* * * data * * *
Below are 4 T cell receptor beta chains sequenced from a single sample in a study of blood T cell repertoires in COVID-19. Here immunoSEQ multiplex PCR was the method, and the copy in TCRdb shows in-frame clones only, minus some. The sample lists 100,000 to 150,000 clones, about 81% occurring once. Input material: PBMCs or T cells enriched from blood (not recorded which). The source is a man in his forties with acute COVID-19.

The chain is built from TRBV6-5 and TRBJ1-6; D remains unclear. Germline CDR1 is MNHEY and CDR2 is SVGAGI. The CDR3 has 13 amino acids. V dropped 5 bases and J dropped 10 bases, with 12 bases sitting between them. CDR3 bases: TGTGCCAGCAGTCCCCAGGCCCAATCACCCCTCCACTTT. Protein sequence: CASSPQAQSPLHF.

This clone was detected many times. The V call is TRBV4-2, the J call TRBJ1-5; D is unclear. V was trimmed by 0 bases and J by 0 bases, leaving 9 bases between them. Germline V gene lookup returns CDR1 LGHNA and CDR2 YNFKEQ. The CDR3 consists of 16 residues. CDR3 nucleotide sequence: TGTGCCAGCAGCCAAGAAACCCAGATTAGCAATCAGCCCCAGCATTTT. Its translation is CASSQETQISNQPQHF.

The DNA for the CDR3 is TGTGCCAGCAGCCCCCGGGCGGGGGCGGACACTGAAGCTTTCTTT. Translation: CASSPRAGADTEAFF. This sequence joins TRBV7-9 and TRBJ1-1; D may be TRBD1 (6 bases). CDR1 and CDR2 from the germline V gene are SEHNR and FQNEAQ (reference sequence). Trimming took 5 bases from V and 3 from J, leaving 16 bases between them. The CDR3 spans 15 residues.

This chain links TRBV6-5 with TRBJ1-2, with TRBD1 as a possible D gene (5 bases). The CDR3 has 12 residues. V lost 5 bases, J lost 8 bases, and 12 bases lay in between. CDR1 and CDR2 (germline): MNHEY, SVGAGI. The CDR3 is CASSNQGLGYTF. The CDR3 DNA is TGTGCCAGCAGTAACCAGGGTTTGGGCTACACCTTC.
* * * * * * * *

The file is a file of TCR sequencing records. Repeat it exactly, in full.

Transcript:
Below are 4 T cell receptor beta chains sequenced from a single sample in a study of blood T cell repertoires in COVID-19. Here immunoSEQ multiplex PCR was the method, and the copy in TCRdb shows in-frame clones only, minus some. The sample lists 100,000 to 150,000 clones, about 81% occurring once. Input material: PBMCs or T cells enriched from blood (not recorded which). The source is a man in his forties with acute COVID-19.

The chain is built from TRBV6-5 and TRBJ1-6; D remains unclear. Germline CDR1 is MNHEY and CDR2 is SVGAGI. The CDR3 has 13 amino acids. V dropped 5 bases and J dropped 10 bases, with 12 bases sitting between them. CDR3 bases: TGTGCCAGCAGTCCCCAGGCCCAATCACCCCTCCACTTT. Protein sequence: CASSPQAQSPLHF.

This clone was detected many times. The V call is TRBV4-2, the J call TRBJ1-5; D is unclear. V was trimmed by 0 bases and J by 0 bases, leaving 9 bases between them. Germline V gene lookup returns CDR1 LGHNA and CDR2 YNFKEQ. The CDR3 consists of 16 residues. CDR3 nucleotide sequence: TGTGCCAGCAGCCAAGAAACCCAGATTAGCAATCAGCCCCAGCATTTT. Its translation is CASSQETQISNQPQHF.

The DNA for the CDR3 is TGTGCCAGCAGCCCCCGGGCGGGGGCGGACACTGAAGCTTTCTTT. Translation: CASSPRAGADTEAFF. This sequence joins TRBV7-9 and TRBJ1-1; D may be TRBD1 (6 bases). CDR1 and CDR2 from the germline V gene are SEHNR and FQNEAQ (reference sequence). Trimming took 5 bases from V and 3 from J, leaving 16 bases between them. The CDR3 spans 15 residues.

This chain links TRBV6-5 with TRBJ1-2, with TRBD1 as a possible D gene (5 bases). The CDR3 has 12 residues. V lost 5 bases, J lost 8 bases, and 12 bases lay in between. CDR1 and CDR2 (germline): MNHEY, SVGAGI. The CDR3 is CASSNQGLGYTF. The CDR3 DNA is TGTGCCAGCAGTAACCAGGGTTTGGGCTACACCTTC.